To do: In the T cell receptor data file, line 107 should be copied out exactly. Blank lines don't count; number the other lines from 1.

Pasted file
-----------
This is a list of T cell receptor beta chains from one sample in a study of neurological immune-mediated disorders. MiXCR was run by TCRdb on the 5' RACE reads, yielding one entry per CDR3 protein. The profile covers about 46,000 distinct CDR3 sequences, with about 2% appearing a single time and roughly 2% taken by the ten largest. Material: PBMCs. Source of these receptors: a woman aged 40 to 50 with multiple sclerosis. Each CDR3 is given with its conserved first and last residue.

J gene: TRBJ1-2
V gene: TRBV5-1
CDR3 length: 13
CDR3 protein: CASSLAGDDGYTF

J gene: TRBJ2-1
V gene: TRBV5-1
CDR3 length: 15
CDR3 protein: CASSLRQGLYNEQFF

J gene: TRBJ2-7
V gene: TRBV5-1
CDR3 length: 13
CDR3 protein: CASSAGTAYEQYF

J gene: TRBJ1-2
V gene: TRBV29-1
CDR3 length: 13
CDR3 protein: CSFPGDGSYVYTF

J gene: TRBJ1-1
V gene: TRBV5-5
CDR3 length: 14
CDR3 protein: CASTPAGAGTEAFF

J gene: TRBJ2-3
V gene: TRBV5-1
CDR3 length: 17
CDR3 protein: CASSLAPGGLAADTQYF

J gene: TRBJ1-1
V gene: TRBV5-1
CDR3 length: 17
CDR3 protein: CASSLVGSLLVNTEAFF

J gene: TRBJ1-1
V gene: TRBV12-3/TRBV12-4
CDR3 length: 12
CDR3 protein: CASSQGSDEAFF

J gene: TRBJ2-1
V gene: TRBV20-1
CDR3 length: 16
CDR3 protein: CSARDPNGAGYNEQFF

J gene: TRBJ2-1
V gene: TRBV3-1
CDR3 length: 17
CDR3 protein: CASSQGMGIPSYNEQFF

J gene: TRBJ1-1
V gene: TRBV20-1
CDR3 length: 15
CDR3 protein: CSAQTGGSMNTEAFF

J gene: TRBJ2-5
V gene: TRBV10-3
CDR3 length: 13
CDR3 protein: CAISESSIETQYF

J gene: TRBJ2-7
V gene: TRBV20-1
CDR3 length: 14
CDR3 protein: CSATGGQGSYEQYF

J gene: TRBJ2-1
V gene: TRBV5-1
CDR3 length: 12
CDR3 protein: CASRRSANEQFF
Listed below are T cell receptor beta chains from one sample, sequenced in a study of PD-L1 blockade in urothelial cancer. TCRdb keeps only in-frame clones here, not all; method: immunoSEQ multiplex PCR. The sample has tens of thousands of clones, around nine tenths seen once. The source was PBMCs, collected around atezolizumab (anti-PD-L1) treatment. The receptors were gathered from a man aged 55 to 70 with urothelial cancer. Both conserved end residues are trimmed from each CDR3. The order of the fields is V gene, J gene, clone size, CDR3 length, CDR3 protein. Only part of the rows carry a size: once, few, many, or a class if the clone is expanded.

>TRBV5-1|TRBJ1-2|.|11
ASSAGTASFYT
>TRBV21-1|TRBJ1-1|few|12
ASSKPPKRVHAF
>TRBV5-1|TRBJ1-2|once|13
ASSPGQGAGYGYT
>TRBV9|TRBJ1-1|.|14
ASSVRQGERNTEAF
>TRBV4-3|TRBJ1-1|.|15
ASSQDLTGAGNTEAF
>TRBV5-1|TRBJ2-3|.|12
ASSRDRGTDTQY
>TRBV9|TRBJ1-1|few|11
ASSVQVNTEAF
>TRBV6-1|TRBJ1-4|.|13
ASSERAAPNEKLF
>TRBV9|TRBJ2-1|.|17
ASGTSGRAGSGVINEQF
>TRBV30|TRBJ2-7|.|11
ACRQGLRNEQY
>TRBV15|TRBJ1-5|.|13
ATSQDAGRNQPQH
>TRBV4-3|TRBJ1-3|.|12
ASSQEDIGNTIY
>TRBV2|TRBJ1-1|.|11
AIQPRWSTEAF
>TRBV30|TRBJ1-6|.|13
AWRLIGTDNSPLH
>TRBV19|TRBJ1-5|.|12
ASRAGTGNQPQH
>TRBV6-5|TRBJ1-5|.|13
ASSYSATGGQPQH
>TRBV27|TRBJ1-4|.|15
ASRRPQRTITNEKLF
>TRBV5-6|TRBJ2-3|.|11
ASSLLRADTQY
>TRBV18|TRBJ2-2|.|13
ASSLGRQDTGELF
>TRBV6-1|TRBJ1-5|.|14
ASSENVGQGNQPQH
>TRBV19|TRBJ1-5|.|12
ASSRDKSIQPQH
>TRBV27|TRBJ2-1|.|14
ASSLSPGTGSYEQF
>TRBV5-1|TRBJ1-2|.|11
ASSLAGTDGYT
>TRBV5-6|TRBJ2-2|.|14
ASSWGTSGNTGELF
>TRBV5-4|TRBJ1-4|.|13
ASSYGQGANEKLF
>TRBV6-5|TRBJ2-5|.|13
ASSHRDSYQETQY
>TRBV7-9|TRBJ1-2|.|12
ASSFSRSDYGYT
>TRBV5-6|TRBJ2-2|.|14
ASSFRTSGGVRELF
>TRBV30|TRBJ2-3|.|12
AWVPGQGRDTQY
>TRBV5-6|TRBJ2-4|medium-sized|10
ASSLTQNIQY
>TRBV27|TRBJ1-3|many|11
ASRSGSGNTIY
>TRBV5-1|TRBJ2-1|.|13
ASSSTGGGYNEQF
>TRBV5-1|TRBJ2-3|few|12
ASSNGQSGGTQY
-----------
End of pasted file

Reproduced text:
>TRBV5-4|TRBJ1-4|.|13